Duvvuri Subbarao has successfully managed to choke industrial growth. The first set of numbers out this week shows that output at India's factories, mines and power plants in October 2011 actually contracted 5% from a year ago. Over April-October, industrial growth has slowed to a crawl; it is down to 3.5% from a healthy 8.7% in the same period of 2010. The central banker must draw considerable satisfaction that a series of 16 hikes since March 2010, which saw interest rates climb by 3.75 percentage points, has had its desired effect on deflating demand in the economy. What now? Mr Subbarao will, of course, be watching very closely the inflation numbers due on Wednesday before he crafts his monetary policy stance at a Reserve Bank of India review meeting slated for Friday. Wholesale inflation in October 2011 clocked 9.73%, the eleventh month running it has stayed above 9%, and unless there is a significant improvement here, the central banker will have little reason to lower his guard.
Mr Subbarrao's pain therapy, of course, doesn't affect everyone equally, the scope of monetary policy being limited by administered interest rates on the one hand and a large parallel economy on the other. Agriculture and services, which between them contribute three-quarters of India's economic output, are maintaining their trend growth rates. Gross domestic product growth, as a result, has slowed to 6.9% in July-September 2011, from 8.4% a year ago. This is a concern, but nowhere in the league of the bloodbath on the factory floor. Companies are simply not putting up fresh capacity in a season of galloping interest rates and raw material prices. Production of equipment that goes into setting up new plants that churn out the stuff we eventually buy shrank 25.5% in October 2011, a precipitous fall from 21.1% growth in the same month a year earlier. Consumers, likewise, cut hire-purchase of durables like cars that has pulled down the rate of growth from 14.2% a year ago to a 0.3% decline in October 2011. Even when interest rates don't pinch much, Indians have stopped shopping: consumer non-durables like soaps contracted by 1.3% this October. India's famed consumption story is now in jeopardy.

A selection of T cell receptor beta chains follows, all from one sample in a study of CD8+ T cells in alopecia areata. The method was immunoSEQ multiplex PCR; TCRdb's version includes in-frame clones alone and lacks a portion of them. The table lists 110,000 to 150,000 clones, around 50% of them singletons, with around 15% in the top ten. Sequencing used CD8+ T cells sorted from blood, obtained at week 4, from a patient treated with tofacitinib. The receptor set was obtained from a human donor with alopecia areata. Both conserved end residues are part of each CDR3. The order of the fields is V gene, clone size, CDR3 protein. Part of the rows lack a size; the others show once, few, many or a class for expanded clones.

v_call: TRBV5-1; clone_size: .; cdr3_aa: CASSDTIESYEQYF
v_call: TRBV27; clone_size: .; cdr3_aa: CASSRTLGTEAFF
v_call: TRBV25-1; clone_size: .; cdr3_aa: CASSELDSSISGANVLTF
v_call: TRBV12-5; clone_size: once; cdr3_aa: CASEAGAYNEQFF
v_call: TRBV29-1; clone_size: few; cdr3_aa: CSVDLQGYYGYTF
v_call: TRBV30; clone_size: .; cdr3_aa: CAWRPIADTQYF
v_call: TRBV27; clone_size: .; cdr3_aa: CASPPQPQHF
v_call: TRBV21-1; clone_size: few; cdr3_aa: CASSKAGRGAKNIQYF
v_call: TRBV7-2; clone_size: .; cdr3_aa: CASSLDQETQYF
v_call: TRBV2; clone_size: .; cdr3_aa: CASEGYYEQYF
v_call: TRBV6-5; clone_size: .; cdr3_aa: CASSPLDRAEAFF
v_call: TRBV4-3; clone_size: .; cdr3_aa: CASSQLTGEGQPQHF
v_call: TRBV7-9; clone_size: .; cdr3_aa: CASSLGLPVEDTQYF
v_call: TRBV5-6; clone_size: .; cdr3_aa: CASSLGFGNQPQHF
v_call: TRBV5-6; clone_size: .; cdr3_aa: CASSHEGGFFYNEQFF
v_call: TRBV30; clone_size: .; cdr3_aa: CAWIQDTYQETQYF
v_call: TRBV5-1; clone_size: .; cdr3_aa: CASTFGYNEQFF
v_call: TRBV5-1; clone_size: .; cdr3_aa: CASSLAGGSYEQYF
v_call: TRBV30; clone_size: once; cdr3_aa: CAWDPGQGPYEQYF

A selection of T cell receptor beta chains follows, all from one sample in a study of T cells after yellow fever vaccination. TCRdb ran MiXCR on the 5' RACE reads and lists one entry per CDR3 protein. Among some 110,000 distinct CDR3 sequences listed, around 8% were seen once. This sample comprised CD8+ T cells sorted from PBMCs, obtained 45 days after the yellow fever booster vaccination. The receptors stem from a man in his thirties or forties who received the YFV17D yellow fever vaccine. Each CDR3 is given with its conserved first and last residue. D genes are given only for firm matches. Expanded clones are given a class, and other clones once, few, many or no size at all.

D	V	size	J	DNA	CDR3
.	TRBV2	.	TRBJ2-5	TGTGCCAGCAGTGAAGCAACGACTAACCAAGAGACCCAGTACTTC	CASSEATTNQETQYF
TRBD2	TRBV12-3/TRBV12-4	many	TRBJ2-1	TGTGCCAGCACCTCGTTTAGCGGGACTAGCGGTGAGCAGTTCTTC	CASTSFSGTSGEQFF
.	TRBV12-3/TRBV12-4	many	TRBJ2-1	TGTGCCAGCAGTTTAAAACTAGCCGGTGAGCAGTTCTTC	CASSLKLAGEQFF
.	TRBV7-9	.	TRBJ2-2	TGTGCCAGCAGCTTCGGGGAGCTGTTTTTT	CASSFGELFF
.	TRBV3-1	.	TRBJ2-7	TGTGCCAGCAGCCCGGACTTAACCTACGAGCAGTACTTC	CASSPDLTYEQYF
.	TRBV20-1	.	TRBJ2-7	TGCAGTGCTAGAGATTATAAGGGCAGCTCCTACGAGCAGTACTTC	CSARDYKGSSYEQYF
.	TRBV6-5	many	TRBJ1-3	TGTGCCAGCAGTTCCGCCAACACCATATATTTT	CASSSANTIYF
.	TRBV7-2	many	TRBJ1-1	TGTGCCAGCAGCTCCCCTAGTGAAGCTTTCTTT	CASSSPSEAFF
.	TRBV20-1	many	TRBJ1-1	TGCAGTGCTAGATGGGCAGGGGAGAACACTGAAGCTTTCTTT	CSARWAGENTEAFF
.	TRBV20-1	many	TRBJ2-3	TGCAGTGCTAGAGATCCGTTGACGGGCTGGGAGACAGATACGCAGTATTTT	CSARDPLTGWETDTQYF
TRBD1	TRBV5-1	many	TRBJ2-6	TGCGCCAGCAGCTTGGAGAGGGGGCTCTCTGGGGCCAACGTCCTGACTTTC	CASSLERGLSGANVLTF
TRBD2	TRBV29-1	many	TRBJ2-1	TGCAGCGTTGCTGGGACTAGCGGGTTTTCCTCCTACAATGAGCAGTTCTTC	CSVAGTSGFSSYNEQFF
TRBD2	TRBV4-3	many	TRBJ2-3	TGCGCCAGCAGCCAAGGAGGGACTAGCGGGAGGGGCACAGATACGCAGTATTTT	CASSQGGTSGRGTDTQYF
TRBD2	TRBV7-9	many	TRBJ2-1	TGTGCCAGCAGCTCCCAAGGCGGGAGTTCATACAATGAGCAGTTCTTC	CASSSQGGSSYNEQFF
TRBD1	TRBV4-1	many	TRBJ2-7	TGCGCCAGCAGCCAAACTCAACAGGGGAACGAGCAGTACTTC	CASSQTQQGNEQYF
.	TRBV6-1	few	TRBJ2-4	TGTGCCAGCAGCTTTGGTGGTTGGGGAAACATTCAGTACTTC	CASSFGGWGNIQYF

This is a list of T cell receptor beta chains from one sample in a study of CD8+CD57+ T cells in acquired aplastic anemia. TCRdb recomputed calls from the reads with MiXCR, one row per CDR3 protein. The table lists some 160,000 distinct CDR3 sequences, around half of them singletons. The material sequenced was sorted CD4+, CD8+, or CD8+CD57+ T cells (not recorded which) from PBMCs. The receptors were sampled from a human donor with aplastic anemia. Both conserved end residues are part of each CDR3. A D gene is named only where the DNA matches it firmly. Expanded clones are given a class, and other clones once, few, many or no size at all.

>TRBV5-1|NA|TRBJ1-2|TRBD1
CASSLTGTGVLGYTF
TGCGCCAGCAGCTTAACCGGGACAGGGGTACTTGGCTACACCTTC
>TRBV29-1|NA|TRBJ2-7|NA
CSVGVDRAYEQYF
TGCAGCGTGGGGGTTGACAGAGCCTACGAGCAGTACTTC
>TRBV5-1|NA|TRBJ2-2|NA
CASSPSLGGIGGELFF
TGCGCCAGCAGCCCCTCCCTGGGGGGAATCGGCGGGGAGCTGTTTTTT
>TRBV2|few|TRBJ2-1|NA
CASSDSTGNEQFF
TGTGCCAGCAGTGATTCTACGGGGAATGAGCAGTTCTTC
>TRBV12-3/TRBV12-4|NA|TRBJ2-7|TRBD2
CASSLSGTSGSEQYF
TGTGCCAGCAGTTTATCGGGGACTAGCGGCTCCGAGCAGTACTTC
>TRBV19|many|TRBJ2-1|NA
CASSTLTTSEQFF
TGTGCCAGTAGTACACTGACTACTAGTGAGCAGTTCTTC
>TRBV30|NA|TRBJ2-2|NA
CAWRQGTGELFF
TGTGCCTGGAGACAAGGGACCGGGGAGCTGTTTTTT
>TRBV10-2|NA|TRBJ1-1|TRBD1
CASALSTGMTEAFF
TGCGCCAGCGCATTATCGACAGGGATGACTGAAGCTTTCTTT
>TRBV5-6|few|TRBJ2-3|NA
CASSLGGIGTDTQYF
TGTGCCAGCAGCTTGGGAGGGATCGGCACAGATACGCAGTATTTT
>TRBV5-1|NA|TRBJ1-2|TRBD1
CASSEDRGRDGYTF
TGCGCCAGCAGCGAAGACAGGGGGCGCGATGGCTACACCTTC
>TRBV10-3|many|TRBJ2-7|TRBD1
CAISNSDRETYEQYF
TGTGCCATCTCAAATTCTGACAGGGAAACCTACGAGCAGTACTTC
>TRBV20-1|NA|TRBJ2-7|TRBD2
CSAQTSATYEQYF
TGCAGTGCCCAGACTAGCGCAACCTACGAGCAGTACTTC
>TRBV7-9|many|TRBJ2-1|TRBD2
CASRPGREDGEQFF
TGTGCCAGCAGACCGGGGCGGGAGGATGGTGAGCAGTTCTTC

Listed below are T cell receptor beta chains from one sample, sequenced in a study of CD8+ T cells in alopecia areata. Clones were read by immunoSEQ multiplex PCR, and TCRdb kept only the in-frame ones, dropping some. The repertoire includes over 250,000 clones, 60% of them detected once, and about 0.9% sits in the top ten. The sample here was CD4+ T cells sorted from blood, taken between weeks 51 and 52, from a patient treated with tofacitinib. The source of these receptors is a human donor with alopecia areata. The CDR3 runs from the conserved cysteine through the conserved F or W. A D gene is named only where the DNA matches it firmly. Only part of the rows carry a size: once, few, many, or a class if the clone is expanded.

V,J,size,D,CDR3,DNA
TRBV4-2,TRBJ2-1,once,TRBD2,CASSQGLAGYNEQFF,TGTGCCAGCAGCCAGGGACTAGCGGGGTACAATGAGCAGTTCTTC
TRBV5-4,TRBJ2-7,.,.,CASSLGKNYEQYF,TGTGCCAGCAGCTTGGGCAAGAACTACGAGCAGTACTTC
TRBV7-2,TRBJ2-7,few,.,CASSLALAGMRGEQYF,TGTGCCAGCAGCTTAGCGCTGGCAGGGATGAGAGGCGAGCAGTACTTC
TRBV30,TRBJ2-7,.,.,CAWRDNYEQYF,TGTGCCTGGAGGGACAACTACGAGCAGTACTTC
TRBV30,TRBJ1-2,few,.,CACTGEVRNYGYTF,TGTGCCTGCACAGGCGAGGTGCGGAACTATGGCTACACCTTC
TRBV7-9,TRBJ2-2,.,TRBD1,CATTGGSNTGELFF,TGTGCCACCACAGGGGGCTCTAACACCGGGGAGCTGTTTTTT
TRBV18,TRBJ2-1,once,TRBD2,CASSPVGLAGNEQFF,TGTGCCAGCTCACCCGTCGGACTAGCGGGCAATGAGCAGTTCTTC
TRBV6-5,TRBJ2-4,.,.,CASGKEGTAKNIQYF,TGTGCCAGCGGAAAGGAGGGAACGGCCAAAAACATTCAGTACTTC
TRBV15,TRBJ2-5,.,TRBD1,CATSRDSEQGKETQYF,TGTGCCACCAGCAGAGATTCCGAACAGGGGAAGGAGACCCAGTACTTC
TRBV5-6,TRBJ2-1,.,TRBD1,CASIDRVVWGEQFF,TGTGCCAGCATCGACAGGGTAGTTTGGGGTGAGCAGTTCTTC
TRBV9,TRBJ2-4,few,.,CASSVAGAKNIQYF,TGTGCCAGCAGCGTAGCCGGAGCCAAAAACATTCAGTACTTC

Mr Subbarrao's assessment of his own actions over the past year suggests that policymakers will now need to gear up to give growth a push. And he is relying on the government to assist in anchoring inflation expectations. Decisions on raising administered prices will raise the price line in the immediate future, but can tease suppressed inflation out of the system. Fiscal rectitude can help steer demand from a bloated administration to productive investments by companies and households. Fixing supply bottlenecks in agriculture and infrastructure, likewise, can ease structural inflation, for which monetary policy has no answers.